What can cause your total student loan balance to go up and how can you reduce your monthly payments?
Federal student loan borrowers will have to begin repayment next year that don’t qualify for debt cancellation. Here’s how to keep your balance from rising.
The student loan forbearance and moratorium on interest accruing implemented at the beginning of the covid-19 pandemic, and extended several times since, is coming to an end. Some borrowers may be fortunate and qualify to have the remainder of their debt cancelled under President Biden’s federal student loan forgiveness program.
However, starting 1 January 2023, federal student loans will once again amass interest and borrowers will have to begin repayments on the remainder of any balance they have. Even though you start repaying your loan on time, you may notice that the balance keeps going up month after month. The likely culprit, your payment plan is inadequate.
Why isn’t the balance on my student loans going down?
Generally, if you make timely monthly payments on a student loan according to the repayment plan agreement you should pay off the debt on schedule. However, that isn’t the case for many borrowers as life’s little road bumps force them to miss payments or sign up for an alternative repayment plan.
While the new plan may give you some breathing space with an easier to budget lower payment, that amount may be too low to cover the interest that needs to be paid on a monthly basis. Interest on most student loans accrues daily on the principal that a borrower owes, any interest that doesn’t get paid can end up being tacked on to the principal.
This means that your balance will increase, raising the amount of your total repayment and essentially you will start paying interest on interest. This situation can lead to a vicious cycle causing your loan balance to balloon and you wind up repaying much more than you otherwise would have.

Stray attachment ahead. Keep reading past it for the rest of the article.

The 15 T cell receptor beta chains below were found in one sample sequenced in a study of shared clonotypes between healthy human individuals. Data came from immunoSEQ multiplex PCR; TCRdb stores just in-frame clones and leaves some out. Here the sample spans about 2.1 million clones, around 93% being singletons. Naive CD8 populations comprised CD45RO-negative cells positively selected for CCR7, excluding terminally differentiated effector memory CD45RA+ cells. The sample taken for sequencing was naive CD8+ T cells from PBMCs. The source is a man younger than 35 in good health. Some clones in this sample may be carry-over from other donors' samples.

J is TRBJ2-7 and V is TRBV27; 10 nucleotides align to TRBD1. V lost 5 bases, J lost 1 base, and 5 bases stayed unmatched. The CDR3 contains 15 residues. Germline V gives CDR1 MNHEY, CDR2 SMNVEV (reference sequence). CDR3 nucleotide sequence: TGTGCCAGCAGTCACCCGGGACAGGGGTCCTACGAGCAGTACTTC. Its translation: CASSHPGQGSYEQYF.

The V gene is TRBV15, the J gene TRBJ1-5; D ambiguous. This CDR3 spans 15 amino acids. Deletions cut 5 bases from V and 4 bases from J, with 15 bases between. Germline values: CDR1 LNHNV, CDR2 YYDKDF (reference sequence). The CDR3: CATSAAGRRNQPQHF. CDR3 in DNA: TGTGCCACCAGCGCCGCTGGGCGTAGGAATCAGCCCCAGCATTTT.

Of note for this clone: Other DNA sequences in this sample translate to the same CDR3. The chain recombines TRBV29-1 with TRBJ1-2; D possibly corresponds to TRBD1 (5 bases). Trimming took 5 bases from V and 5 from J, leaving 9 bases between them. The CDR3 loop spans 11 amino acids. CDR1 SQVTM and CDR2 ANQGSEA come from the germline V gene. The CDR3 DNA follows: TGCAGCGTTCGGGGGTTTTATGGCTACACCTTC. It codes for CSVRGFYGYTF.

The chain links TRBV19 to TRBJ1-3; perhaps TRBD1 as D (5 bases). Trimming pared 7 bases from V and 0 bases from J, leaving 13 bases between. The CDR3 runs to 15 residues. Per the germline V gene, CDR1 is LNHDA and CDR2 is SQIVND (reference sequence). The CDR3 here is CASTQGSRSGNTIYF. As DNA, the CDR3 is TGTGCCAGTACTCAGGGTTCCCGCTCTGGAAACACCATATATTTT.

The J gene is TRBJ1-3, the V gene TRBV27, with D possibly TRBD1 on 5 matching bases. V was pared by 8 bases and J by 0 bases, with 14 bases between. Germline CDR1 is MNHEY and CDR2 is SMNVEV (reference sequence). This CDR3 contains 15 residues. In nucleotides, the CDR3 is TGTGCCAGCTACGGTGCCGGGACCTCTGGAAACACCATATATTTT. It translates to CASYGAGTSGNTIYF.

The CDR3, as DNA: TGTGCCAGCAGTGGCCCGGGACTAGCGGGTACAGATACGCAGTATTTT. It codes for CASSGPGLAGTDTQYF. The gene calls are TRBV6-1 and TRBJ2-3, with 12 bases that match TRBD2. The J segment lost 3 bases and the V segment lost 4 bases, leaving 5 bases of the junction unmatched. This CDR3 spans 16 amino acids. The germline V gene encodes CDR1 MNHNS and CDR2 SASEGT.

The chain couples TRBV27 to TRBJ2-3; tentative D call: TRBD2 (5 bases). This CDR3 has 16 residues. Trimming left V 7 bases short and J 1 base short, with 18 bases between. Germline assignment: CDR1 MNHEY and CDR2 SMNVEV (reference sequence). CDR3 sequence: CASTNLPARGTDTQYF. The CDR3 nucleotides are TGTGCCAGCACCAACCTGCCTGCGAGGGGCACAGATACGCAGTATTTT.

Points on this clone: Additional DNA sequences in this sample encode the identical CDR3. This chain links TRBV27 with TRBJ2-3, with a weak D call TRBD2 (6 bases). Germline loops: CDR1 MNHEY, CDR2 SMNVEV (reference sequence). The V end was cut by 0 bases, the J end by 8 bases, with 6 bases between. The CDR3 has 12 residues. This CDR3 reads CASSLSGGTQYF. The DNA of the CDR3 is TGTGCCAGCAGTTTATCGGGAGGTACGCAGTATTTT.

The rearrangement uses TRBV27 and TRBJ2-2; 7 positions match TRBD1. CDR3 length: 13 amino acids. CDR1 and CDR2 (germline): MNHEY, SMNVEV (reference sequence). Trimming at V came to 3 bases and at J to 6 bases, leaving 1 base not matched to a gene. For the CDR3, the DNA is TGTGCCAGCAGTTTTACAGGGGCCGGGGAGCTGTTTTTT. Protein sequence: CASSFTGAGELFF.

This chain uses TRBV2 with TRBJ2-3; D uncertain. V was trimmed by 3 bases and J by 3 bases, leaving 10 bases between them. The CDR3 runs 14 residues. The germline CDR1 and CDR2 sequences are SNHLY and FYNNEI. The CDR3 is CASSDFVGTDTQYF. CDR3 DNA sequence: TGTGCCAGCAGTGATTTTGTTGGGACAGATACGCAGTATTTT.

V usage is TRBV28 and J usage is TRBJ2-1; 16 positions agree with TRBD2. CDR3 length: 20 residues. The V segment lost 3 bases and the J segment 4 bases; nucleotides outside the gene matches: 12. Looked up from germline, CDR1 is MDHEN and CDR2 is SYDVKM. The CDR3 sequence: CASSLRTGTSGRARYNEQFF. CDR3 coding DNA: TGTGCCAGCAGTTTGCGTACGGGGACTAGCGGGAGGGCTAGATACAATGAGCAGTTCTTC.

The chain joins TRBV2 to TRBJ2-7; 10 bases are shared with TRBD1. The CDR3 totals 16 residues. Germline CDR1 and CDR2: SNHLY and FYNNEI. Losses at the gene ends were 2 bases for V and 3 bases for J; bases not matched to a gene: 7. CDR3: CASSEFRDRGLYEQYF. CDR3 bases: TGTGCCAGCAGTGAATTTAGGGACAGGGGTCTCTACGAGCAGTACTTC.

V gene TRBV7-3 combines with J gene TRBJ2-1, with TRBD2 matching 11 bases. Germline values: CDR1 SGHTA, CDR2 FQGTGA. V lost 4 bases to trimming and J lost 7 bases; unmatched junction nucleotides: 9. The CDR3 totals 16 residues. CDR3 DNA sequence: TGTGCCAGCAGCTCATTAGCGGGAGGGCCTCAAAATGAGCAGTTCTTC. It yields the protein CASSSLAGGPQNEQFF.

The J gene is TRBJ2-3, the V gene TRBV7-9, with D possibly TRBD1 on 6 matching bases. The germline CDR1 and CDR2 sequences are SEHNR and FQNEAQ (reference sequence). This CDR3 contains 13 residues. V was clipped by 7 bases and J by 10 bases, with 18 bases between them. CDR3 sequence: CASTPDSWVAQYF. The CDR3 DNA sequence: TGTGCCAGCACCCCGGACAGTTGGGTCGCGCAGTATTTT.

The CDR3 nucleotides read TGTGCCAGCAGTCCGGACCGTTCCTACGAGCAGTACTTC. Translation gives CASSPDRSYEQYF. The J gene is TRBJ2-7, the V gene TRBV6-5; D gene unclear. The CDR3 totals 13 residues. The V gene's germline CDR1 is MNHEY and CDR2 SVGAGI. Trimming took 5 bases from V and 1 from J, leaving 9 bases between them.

How to lower your student loan debt
A Loan Simulator tool provided to borrowers by the Department of Education can help calculate payments on student loans and choose an option that best meets your needs and goals. As well you check if it would be better to consolidate your student loans.
The Education Department also offers some tips for paying off your student loan debt. Those that can are advised to begin paying as soon as possible, even if you’re not required to do so to avoid interest accumulating. This includes if you are still at school or during your grace period.
Try to pay more than the minimum payment so that you can chip away faster at the principal of your loan targeting higher interest loans first. It’s recommended to use your tax refund toward paying down your student loan, using that potential tax deduction from paying interest on the loan to lower your burden.
Those that sign up for direct debit to automatically have your payments sent each month get the added benefit of getting 0.25 percent interest rate deduction on their loan. Additionally, you don’t have to worry about a late payment but careful not to incur overdraft fees from your bank.
Finally, research whether you qualify for loan forgiveness and special repayment programs. Members of the United States Armed Forces, public servants, teachers and other, under certain eligibility requirements, may qualify for the programs. Also check with your employer to see if they offer any form of student loan repayment assistance.
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